So said Microsoft Chairman and CEO Bill Gates yesterday at a New York pep rally for Windows 98. The rally was organised to dissuade state governments and the U.S. Department of Justice from preventing Microsoft's release of Windows 98 with the Internet Explorer browser.
Gates said a government crackdown would affect an entire "ecosystem" of companies that depend upon Microsoft to make money. "It would hurt the American economy and would cost Americans jobs," he said.
But some observers say such comments are actually ammunition for Microsoft opponents, who are trying to convince the government that Microsoft has a dangerous hold on both the computer industry and the economy in general.
"It's almost giving fuel to Microsoft's opponents," said Jim Balderston, an analyst at Zona Research in the US.
If so, the fires will burn plenty high after the rally. In addition to Gates, speakers included Compaq CEO Eckhard Pfeiffer, CompUSA president and CEO Jim Halpin, Storm Technology president and CEO Bill Krause, Visio chief technology officer Ted Johnson and N. Gregory Mankiw, a Harvard University economics professor. Most of them pounded home the theme that if the government were to stop Microsoft from shipping Windows 98 on June 25, it would have significant impact on consumers and the U.S. economy.
"It would undermine our ability to meet demand when students return to school," which is a key selling time for the PC industry, Pfeiffer said, adding that "I don't think we can deprive consumers of the tremendous value" that Windows 98 would bring them.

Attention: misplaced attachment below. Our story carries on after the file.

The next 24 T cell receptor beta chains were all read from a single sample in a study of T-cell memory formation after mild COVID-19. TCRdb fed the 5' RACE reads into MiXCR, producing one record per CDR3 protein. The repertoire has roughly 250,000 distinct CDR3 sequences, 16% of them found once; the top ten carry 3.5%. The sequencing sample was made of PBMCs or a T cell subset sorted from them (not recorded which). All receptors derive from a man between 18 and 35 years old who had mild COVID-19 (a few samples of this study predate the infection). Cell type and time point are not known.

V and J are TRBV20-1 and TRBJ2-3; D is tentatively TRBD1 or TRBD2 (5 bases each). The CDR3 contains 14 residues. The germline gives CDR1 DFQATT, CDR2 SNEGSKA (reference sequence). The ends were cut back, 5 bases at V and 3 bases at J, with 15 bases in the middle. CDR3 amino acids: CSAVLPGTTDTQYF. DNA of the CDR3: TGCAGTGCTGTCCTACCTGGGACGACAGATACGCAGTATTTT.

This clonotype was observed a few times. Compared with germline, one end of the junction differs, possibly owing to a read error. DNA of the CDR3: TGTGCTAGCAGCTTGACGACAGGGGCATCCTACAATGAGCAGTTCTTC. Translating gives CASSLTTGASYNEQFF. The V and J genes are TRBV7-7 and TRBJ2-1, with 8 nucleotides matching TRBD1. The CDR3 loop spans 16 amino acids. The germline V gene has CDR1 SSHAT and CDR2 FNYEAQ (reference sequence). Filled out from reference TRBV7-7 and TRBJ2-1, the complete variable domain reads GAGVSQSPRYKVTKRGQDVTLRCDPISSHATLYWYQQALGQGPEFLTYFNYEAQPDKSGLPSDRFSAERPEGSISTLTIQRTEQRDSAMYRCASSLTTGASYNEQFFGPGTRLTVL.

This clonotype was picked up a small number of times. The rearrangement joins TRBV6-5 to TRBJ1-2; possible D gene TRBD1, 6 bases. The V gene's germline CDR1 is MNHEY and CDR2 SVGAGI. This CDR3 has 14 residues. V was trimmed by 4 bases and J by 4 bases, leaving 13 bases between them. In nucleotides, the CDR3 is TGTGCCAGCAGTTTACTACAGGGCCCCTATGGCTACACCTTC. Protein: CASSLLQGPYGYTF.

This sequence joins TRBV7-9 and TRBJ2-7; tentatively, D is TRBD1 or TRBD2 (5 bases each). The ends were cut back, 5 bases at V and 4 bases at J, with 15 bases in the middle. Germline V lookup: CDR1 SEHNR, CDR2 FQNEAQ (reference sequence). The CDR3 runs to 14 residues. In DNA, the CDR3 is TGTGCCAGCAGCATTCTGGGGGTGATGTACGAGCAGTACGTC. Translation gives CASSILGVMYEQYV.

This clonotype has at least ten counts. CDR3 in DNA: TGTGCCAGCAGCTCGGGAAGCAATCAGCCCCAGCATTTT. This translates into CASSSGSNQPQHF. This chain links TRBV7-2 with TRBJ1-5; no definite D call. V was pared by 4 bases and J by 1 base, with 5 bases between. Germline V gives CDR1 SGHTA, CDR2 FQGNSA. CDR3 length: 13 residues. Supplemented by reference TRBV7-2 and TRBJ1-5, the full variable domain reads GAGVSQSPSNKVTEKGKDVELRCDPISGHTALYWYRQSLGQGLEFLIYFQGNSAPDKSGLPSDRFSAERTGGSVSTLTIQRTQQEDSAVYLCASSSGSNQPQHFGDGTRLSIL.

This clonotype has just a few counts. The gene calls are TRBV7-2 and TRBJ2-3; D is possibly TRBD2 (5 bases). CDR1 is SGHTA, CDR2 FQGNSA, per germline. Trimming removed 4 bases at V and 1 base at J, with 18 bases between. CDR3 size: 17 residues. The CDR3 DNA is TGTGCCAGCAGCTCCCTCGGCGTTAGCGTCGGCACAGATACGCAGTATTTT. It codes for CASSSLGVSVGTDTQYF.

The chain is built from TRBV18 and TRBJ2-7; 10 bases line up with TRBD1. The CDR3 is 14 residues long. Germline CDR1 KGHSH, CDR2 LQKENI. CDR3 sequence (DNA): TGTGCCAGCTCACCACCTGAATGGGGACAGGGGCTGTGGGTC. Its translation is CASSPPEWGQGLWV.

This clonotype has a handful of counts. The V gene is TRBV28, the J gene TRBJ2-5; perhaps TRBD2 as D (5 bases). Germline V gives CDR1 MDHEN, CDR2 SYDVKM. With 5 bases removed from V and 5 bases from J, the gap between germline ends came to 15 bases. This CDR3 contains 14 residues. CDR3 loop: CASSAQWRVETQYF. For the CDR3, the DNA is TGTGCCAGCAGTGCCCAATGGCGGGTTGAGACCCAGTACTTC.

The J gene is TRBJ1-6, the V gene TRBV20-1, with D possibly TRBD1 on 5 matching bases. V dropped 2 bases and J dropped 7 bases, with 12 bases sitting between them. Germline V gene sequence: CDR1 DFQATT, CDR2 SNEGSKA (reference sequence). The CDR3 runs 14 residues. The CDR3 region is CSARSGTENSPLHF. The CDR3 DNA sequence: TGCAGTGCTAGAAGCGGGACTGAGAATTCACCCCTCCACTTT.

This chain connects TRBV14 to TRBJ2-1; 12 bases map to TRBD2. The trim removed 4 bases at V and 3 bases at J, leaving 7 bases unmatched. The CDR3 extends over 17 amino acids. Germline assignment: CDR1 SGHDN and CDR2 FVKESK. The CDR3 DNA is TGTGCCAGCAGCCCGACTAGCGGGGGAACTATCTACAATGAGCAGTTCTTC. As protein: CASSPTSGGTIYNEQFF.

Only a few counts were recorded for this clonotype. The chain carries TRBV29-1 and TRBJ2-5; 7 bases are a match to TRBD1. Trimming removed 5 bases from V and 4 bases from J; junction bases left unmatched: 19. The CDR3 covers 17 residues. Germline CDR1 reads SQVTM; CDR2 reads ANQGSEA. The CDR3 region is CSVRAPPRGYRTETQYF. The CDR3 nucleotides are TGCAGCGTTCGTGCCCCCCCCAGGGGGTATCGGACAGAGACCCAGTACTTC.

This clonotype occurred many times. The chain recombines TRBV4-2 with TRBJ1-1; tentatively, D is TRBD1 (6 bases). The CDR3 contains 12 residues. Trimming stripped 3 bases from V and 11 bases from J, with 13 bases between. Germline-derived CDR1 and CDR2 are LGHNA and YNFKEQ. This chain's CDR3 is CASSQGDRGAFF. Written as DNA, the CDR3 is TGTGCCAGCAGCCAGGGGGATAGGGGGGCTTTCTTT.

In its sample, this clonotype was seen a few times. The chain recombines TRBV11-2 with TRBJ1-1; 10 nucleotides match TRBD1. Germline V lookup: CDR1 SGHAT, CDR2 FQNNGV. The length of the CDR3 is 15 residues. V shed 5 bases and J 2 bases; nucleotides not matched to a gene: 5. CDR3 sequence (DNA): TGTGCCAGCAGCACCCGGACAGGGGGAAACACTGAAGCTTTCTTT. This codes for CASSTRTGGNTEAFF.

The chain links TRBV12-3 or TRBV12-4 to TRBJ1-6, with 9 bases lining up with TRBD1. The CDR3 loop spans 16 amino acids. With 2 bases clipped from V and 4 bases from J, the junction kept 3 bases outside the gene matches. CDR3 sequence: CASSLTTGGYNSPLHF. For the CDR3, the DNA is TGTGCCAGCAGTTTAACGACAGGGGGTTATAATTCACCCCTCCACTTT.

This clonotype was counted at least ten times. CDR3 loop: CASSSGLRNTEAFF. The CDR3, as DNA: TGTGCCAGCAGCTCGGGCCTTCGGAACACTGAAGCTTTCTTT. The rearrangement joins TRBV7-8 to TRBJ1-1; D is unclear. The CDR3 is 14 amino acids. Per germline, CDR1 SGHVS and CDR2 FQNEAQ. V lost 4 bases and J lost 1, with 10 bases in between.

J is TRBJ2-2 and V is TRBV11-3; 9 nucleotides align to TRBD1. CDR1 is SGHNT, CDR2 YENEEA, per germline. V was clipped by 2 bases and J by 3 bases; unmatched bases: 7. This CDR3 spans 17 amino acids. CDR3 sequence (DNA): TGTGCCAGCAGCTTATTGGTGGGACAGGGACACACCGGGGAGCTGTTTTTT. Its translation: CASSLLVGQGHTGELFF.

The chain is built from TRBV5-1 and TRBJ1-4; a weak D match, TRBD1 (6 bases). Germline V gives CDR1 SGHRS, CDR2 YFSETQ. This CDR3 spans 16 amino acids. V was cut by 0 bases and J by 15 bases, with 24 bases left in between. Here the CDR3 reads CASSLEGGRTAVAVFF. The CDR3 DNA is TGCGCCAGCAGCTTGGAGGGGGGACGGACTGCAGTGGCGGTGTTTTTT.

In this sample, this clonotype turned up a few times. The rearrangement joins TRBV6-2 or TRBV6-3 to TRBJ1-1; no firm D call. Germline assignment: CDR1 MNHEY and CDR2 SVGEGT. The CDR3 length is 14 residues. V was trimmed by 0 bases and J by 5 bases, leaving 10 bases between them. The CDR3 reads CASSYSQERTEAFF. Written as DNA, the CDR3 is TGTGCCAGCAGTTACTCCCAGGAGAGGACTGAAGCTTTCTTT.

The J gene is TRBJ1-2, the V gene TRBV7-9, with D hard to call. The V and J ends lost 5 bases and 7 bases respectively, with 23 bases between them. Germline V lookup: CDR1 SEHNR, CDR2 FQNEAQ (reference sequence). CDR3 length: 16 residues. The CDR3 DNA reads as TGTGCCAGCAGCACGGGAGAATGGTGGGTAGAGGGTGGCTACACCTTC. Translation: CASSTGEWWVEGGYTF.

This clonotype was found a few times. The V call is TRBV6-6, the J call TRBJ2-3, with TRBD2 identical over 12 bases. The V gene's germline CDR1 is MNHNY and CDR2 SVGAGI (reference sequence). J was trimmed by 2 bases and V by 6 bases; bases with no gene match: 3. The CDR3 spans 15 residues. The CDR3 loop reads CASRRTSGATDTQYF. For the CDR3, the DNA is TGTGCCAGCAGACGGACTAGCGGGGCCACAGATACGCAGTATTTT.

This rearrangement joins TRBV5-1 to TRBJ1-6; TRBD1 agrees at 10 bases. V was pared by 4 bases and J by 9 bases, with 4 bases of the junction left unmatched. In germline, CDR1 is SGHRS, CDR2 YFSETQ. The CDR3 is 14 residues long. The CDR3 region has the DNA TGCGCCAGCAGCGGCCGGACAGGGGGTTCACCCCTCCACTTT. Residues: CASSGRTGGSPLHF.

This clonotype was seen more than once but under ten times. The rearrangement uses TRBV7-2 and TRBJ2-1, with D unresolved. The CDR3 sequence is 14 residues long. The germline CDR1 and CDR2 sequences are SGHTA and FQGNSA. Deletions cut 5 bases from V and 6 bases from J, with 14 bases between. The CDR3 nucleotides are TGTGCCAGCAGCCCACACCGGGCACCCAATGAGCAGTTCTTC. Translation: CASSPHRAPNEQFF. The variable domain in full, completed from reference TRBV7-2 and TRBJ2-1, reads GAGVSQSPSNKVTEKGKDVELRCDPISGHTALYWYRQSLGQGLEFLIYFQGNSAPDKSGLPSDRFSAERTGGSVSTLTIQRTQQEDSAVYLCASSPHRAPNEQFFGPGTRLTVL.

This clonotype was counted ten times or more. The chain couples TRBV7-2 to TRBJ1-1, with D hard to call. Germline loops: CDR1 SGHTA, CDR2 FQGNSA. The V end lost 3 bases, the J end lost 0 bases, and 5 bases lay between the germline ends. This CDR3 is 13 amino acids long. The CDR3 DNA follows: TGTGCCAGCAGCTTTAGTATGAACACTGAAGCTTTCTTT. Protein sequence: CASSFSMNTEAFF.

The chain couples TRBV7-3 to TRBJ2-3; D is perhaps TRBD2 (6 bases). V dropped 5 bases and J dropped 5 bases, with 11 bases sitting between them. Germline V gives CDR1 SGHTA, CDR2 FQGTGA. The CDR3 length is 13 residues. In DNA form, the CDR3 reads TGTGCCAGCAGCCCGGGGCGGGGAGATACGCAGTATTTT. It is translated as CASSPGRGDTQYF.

During a brief question-and-answer session that followed, Gates was asked if the rally wasn't an overreaction to the situation at hand and what he thought the odds were that state or federal officials would enjoin Windows 98.
"I'm not an oddsmaker. ... Certainly there's a lot of government resources at both the state and federal level, trying to scour up any kind of theory here," he said. "This is a very serious situation. [An injunction] is under serious consideration."
At least one government figure characterised Microsoft's recent actions as "self-serving spin".
"It's hardly surprising when a powerful firm with a monopoly market position claims the economic sky will fall if it is not left alone by regulators. That's the last refuge of corporate self-preservation," said Massachusetts Attorney General Scott Harshbarger in a statement today. Harshbarger added that "self-serving spin will not deter antitrust enforcers from protecting consumers who want more economic choices in a competitive marketplace."
Massachusetts is one of the more active of the dozen states that are expected to seek an injunction against Microsoft.